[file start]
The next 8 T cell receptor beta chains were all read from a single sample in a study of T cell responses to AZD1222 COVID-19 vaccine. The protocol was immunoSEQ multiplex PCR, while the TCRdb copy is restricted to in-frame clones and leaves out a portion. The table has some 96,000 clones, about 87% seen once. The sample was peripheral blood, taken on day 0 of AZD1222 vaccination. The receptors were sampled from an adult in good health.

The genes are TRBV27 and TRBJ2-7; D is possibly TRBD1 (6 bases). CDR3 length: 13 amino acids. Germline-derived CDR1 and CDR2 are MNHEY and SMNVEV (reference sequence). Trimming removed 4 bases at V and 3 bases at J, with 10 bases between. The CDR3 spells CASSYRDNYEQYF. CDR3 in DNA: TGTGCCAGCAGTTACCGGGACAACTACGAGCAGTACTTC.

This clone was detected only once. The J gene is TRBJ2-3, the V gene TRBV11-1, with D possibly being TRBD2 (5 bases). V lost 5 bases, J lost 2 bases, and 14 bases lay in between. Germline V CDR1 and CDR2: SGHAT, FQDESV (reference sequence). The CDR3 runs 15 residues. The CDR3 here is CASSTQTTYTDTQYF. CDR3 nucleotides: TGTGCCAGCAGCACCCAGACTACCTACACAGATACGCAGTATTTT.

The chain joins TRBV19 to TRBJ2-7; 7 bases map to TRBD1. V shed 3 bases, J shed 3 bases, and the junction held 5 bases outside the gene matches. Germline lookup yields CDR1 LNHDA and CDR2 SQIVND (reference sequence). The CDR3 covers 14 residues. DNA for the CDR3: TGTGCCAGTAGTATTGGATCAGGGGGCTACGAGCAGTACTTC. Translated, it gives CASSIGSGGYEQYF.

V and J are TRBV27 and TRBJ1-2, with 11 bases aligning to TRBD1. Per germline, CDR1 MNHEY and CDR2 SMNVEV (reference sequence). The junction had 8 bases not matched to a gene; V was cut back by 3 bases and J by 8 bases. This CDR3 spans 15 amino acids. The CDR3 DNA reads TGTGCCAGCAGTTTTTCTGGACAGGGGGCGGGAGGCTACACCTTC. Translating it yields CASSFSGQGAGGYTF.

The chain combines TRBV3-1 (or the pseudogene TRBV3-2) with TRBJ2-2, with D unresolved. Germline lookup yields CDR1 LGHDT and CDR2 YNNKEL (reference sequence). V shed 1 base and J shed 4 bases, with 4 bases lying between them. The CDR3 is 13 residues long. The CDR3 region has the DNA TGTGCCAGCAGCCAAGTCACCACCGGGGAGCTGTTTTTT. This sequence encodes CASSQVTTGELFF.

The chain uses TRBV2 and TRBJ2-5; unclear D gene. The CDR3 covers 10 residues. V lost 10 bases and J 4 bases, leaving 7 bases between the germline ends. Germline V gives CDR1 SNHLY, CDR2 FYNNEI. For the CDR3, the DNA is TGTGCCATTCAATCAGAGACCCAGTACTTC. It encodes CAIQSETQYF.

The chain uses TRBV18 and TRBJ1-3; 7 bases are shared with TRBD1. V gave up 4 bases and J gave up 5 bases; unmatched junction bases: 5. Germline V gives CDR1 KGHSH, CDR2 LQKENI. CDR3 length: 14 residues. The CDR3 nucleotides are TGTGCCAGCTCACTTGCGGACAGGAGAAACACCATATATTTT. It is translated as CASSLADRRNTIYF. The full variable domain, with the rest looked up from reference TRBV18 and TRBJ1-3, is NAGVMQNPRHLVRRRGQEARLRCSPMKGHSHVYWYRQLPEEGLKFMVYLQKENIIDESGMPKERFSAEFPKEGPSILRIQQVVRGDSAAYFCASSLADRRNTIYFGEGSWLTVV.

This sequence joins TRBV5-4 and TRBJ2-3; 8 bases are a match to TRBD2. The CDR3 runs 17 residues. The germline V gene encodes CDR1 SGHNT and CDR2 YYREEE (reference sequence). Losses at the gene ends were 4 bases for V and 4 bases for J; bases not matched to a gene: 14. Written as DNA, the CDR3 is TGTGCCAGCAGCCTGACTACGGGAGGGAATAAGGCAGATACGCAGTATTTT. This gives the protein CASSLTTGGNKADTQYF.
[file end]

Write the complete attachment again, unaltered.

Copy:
The next 8 T cell receptor beta chains were all read from a single sample in a study of T cell responses to AZD1222 COVID-19 vaccine. The protocol was immunoSEQ multiplex PCR, while the TCRdb copy is restricted to in-frame clones and leaves out a portion. The table has some 96,000 clones, about 87% seen once. The sample was peripheral blood, taken on day 0 of AZD1222 vaccination. The receptors were sampled from an adult in good health.

The genes are TRBV27 and TRBJ2-7; D is possibly TRBD1 (6 bases). CDR3 length: 13 amino acids. Germline-derived CDR1 and CDR2 are MNHEY and SMNVEV (reference sequence). Trimming removed 4 bases at V and 3 bases at J, with 10 bases between. The CDR3 spells CASSYRDNYEQYF. CDR3 in DNA: TGTGCCAGCAGTTACCGGGACAACTACGAGCAGTACTTC.

This clone was detected only once. The J gene is TRBJ2-3, the V gene TRBV11-1, with D possibly being TRBD2 (5 bases). V lost 5 bases, J lost 2 bases, and 14 bases lay in between. Germline V CDR1 and CDR2: SGHAT, FQDESV (reference sequence). The CDR3 runs 15 residues. The CDR3 here is CASSTQTTYTDTQYF. CDR3 nucleotides: TGTGCCAGCAGCACCCAGACTACCTACACAGATACGCAGTATTTT.

The chain joins TRBV19 to TRBJ2-7; 7 bases map to TRBD1. V shed 3 bases, J shed 3 bases, and the junction held 5 bases outside the gene matches. Germline lookup yields CDR1 LNHDA and CDR2 SQIVND (reference sequence). The CDR3 covers 14 residues. DNA for the CDR3: TGTGCCAGTAGTATTGGATCAGGGGGCTACGAGCAGTACTTC. Translated, it gives CASSIGSGGYEQYF.

V and J are TRBV27 and TRBJ1-2, with 11 bases aligning to TRBD1. Per germline, CDR1 MNHEY and CDR2 SMNVEV (reference sequence). The junction had 8 bases not matched to a gene; V was cut back by 3 bases and J by 8 bases. This CDR3 spans 15 amino acids. The CDR3 DNA reads TGTGCCAGCAGTTTTTCTGGACAGGGGGCGGGAGGCTACACCTTC. Translating it yields CASSFSGQGAGGYTF.

The chain combines TRBV3-1 (or the pseudogene TRBV3-2) with TRBJ2-2, with D unresolved. Germline lookup yields CDR1 LGHDT and CDR2 YNNKEL (reference sequence). V shed 1 base and J shed 4 bases, with 4 bases lying between them. The CDR3 is 13 residues long. The CDR3 region has the DNA TGTGCCAGCAGCCAAGTCACCACCGGGGAGCTGTTTTTT. This sequence encodes CASSQVTTGELFF.

The chain uses TRBV2 and TRBJ2-5; unclear D gene. The CDR3 covers 10 residues. V lost 10 bases and J 4 bases, leaving 7 bases between the germline ends. Germline V gives CDR1 SNHLY, CDR2 FYNNEI. For the CDR3, the DNA is TGTGCCATTCAATCAGAGACCCAGTACTTC. It encodes CAIQSETQYF.

The chain uses TRBV18 and TRBJ1-3; 7 bases are shared with TRBD1. V gave up 4 bases and J gave up 5 bases; unmatched junction bases: 5. Germline V gives CDR1 KGHSH, CDR2 LQKENI. CDR3 length: 14 residues. The CDR3 nucleotides are TGTGCCAGCTCACTTGCGGACAGGAGAAACACCATATATTTT. It is translated as CASSLADRRNTIYF. The full variable domain, with the rest looked up from reference TRBV18 and TRBJ1-3, is NAGVMQNPRHLVRRRGQEARLRCSPMKGHSHVYWYRQLPEEGLKFMVYLQKENIIDESGMPKERFSAEFPKEGPSILRIQQVVRGDSAAYFCASSLADRRNTIYFGEGSWLTVV.

This sequence joins TRBV5-4 and TRBJ2-3; 8 bases are a match to TRBD2. The CDR3 runs 17 residues. The germline V gene encodes CDR1 SGHNT and CDR2 YYREEE (reference sequence). Losses at the gene ends were 4 bases for V and 4 bases for J; bases not matched to a gene: 14. Written as DNA, the CDR3 is TGTGCCAGCAGCCTGACTACGGGAGGGAATAAGGCAGATACGCAGTATTTT. This gives the protein CASSLTTGGNKADTQYF.